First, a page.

So they can set to go long and short at the same time. And whichever way the market turns they will profit nonetheless.
Of course this means that the one cancels the other order provides traders with a great degree of control over their assets and also market movements.
But at the same time you need to know that it is a bit difficult to maneuver. As was mentioned above, because of the challenging nature of this order, it is mostly used by professional traders, who are also often day traders.
One Triggers the Other
Then we have the one that triggers the other order. This directive which is also known as OTO is a conditional directive issued by the trader to the broker.
So what this means is that traders are able to set a trigger for the trade. Once the trigger is hit the trade can take place. This is why this order is known as the one triggers the other order.
And the trigger can be various things that can activate the filling of the order, whatever itself may be. So for instance when you are trading in the foreign exchange market, you can set the price of another currency pair as the trigger for your order.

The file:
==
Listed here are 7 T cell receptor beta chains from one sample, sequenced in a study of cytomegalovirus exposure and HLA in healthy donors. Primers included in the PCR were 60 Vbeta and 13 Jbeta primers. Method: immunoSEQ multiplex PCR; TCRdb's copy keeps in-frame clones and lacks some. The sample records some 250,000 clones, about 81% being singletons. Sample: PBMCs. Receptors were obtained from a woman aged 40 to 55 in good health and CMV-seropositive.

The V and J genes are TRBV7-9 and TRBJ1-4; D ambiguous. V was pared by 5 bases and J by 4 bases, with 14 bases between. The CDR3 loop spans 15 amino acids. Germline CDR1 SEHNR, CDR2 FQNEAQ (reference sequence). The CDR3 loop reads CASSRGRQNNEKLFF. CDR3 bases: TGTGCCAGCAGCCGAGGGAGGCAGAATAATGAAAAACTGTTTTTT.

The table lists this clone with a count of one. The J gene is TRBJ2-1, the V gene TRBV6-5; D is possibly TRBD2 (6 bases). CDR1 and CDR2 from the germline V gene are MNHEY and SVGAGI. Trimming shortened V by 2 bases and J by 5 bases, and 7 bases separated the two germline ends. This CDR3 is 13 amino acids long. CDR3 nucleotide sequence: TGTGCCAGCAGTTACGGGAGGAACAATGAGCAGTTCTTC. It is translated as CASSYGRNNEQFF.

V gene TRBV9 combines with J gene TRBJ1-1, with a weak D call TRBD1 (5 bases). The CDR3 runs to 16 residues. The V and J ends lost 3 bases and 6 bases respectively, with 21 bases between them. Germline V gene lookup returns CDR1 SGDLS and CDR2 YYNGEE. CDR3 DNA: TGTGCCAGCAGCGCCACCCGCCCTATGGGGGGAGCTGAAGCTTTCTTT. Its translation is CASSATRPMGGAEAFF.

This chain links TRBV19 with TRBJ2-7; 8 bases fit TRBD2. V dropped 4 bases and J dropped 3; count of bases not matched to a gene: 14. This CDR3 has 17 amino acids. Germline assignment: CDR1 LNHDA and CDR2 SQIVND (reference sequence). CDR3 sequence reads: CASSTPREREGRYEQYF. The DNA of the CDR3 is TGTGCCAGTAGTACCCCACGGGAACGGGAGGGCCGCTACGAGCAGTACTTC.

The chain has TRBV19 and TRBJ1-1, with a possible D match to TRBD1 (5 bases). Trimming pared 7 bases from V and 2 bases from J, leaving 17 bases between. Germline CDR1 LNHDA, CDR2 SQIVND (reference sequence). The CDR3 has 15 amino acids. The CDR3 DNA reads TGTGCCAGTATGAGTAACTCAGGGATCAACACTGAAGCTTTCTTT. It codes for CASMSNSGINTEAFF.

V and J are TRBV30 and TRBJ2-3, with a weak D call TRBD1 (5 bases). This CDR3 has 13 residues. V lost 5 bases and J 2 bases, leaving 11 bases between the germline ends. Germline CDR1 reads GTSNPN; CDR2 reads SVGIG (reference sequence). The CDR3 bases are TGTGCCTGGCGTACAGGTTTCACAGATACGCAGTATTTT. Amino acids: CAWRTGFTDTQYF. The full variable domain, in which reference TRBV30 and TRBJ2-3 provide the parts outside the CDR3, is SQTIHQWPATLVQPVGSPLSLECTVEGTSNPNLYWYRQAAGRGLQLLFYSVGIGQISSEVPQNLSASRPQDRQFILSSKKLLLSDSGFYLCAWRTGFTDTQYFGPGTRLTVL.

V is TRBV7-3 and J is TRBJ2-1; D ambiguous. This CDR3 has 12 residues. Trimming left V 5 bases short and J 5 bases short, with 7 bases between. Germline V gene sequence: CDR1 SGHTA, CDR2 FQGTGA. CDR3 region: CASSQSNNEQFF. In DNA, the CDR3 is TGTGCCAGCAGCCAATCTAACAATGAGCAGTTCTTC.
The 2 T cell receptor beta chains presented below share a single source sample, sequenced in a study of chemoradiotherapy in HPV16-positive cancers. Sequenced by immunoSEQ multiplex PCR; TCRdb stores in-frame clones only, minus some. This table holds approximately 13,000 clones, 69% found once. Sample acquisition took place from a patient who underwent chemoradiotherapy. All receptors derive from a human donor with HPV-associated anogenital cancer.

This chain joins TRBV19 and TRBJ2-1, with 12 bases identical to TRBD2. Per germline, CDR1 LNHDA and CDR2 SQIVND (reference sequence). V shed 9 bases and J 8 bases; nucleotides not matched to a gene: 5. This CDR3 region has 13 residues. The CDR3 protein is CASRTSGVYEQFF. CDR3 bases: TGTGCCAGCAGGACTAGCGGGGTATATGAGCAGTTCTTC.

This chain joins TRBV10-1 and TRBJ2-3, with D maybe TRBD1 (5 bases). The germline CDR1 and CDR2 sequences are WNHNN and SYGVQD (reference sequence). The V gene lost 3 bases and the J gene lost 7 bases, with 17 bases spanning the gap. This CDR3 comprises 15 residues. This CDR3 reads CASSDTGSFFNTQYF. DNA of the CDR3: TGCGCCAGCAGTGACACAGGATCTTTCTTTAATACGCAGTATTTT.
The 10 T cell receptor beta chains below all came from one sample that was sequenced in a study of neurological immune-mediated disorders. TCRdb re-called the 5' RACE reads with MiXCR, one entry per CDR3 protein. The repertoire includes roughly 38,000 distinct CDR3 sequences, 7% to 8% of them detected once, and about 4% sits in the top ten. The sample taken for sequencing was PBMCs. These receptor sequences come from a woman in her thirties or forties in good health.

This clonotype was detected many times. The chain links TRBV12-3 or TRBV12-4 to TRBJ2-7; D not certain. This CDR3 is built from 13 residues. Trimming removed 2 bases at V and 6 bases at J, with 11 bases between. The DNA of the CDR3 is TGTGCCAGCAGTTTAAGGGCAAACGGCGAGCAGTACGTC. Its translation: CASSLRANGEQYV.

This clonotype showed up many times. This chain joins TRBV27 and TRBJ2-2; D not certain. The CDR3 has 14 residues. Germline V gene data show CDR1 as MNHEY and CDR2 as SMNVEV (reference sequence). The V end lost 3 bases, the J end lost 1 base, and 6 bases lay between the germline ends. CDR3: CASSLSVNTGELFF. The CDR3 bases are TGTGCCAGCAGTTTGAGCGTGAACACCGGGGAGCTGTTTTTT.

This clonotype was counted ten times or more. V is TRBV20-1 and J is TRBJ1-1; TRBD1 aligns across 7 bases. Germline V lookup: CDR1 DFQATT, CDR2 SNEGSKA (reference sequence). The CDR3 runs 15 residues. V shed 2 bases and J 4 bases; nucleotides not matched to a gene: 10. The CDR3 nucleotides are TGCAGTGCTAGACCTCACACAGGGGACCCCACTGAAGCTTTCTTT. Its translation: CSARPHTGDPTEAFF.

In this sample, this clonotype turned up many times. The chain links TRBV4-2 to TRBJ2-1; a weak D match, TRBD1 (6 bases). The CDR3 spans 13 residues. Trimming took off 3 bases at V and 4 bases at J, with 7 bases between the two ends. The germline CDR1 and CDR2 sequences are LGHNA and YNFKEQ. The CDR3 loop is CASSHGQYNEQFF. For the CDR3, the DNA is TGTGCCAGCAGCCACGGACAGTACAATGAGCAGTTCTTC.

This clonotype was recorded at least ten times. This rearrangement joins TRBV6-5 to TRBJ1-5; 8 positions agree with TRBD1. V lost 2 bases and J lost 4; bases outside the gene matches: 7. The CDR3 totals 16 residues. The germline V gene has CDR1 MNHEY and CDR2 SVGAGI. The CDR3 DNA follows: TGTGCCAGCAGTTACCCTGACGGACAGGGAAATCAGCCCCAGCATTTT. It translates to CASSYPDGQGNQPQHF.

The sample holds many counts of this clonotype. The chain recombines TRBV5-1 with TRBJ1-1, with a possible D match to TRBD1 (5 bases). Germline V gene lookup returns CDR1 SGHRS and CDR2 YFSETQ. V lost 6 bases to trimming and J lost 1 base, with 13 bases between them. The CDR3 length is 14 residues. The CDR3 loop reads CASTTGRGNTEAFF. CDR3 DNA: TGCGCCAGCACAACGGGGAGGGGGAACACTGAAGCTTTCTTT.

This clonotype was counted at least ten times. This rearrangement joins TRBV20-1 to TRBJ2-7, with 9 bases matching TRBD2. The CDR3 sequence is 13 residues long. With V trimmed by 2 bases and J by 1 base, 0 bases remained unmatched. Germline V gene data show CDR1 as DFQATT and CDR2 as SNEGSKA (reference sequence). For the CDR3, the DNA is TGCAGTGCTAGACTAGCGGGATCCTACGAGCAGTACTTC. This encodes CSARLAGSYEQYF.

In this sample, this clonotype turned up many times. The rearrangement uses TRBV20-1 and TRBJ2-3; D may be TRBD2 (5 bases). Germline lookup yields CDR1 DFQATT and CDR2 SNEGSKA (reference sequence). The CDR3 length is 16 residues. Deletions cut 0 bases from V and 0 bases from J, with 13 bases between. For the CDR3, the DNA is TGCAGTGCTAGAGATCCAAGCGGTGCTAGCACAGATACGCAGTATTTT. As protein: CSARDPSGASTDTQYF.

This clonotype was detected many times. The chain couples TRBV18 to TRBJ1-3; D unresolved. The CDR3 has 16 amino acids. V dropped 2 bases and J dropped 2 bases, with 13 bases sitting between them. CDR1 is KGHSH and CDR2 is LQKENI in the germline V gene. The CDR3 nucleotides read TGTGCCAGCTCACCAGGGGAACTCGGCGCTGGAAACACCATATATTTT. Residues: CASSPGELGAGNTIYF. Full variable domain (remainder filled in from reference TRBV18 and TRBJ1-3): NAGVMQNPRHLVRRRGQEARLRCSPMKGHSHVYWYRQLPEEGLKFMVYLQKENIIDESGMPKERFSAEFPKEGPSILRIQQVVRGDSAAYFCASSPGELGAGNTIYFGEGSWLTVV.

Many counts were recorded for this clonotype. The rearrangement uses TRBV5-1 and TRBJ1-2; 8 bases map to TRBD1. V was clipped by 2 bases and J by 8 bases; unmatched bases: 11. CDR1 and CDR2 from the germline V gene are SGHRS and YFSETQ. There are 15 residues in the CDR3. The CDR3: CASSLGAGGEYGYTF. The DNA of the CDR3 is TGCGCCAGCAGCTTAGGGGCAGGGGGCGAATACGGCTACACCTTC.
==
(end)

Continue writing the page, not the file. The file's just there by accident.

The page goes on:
This means when the price of the other currency pair hits a certain level or falls to a certain price, your order for another currency pair will be filled.
This also means that you can use the one triggers the other order to sell forex contracts for the currency pairs at a specific price at a later date when the price is hit.
This has clear advantages. First of all, it is much easier to execute. So even less experienced traders can use this order to reap benefits. This goes against the order that was discussed before this one – i.e. one cancels the other order.
On the other hand, the one triggering the other order gives traders the ability to execute orders based on their own conditions, even though it might take some time. But this means that there is a higher degree of certainty and protection against losses.
We started off this list with a fundamental order, here we have yet another fundamental order – which is the buy limit order.
A buy limit order is a directive issued by the trader to the broker that requires the broker to execute a buy order at the requested price or even lower than the requested price.
This way the buy limit order can help traders control the amount of money that they have to allocate to the order. Because they know that the buy order will definitely not take place higher than the requested price. In fact also there is the possibility that their order will be executed at even a lower price.